Michael Bushnell

This week, we feature a promotional postcard for the Southwest Milling Company showing the company’s A and B Flour Mills. The “A” mill was built in 1913 near present day 18th Street and Kansas Avenue on the banks of the Kansas River. Advertised as fireproof and of the most modern construction, the plant was Southwestern Milling’s flagship plant along the Kaw River for many years.

At its peak, the mill’s output was roughly 4,000 barrels of flour a day. The company’s “B” mill, according to City Directories in the Missouri Valley Room of the Kansas City Library, was located near 25th Street and State Line Road, boasting an output of 3,500 barrels daily.

The banks of the Kansas River near its confluence with the Missouri had already begun to turn from a pristine woodland to heavy industry around the turn of the 20th century. By 1911, more than 17 flour mills were located along its banks in Armourdale, Argentine and Kansas City, Kan., all of which were separate incorporated entities at the time. Those mills, collectively, by 1919 could process and store more than 3.6 million bushels of wheat per year.

According to a 1920 article in “The Kansas Citian,” the newsletter for the Chamber of Commerce of Kansas City, the flour mills along the Kansas River became well known as the city’s Flour Milling District. Those mills, combined with the mills in the East Bottoms, propelled Kansas City to become the third largest milling center in the United States by 1920.

The article lists 11 mills with familiar names such as Zenith Milling, Bulte Flour Mills, Kimball Milling, Ismert-Hincke Milling and Seaboard Blending and Milling Company and John Kelley Flour Mills in the East Bottoms, all combining to mill close to 21,000 barrels of flour per day, according to the article.
Southwestern Milling advertised that no hand touched their wheat during the milling process in order to maintain the most sanitary conditions for food production. By 1928, the “A” mill had almost doubled in size. In 1928, Southwestern Milling was acquired by Standard Milling, making it the largest processor of Turkey Red Winter wheat in the world. Turkey Red was a hardy strain of winter wheat brought to central Kansas by Russian Mennonites in the 1880s.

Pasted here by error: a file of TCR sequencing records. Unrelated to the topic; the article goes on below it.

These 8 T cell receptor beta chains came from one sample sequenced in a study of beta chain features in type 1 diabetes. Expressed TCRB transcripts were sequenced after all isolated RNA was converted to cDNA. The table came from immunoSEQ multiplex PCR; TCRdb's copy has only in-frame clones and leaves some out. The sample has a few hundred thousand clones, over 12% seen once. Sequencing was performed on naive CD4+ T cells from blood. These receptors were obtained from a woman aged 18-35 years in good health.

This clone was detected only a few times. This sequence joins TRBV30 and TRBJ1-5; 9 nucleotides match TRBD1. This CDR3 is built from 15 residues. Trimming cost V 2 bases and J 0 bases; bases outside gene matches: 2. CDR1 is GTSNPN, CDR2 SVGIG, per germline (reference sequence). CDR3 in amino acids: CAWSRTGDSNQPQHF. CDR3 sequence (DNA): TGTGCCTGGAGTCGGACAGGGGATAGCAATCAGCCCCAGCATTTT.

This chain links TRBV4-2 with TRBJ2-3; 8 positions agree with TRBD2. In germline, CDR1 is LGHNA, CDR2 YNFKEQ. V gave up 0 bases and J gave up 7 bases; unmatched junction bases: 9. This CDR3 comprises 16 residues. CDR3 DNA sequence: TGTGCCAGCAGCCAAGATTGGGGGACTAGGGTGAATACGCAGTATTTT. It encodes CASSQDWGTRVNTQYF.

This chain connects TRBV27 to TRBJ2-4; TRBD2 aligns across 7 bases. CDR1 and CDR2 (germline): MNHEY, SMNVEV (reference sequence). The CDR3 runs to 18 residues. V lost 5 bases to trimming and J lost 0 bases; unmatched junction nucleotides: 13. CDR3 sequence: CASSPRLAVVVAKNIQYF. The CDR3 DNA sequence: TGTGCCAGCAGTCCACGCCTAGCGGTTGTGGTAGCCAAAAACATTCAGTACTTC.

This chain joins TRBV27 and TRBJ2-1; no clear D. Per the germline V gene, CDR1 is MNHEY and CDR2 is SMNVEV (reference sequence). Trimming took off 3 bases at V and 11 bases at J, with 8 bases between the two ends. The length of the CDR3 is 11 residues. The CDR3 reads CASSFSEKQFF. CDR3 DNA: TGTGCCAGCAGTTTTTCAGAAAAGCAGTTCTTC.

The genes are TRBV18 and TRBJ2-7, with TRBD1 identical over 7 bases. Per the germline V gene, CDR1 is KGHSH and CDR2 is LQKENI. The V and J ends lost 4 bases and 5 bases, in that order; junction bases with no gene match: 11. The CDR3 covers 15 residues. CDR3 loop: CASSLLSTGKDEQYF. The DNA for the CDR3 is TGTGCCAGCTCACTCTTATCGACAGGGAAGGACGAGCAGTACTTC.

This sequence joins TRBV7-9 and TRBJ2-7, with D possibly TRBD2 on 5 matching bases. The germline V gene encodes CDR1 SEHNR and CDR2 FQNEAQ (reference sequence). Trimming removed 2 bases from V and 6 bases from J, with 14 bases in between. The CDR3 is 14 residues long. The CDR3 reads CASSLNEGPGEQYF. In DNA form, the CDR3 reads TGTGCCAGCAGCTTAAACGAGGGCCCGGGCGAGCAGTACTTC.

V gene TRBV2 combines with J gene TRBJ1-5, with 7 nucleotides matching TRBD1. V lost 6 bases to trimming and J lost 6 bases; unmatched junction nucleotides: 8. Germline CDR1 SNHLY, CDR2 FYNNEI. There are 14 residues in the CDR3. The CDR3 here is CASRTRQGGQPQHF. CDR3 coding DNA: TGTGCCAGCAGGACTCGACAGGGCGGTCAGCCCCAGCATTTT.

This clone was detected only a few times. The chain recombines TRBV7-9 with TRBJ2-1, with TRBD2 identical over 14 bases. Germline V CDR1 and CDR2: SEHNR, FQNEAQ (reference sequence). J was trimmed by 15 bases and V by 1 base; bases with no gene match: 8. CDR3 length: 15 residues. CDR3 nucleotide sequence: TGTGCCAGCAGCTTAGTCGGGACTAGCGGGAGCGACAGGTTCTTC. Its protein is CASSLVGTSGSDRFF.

Due to their location on the banks of the Kansas River, most every flour mill in Argentine and Armourdale sustained serious damage during the flood of 1951. While some mills and meat processing plants reopened after the swirling, muddy waters receded, Standard’s “A” mill ceased operation citing the extreme expense of rebuilding. All of its machinery was dismantled and either sold or sent to other mill locations in the Midwest.

The “A” mill stood vacant for more than 30 years, and most of the grain elevators shown in this postcard were razed in order to make way for the new 18th Street Expressway.

The plant reopened in 2004 and operated under the Corbion Caravan Ingredients brand, a manufacturer of baking additives. In 2014 the Netherlands-based conglomerate announced that the mill would be shuttered in a business streamlining move. The site remains idle today.

1920 Kansas Citian is courtesy of the Kansas City Public Library, Missouri Valley Special Collections.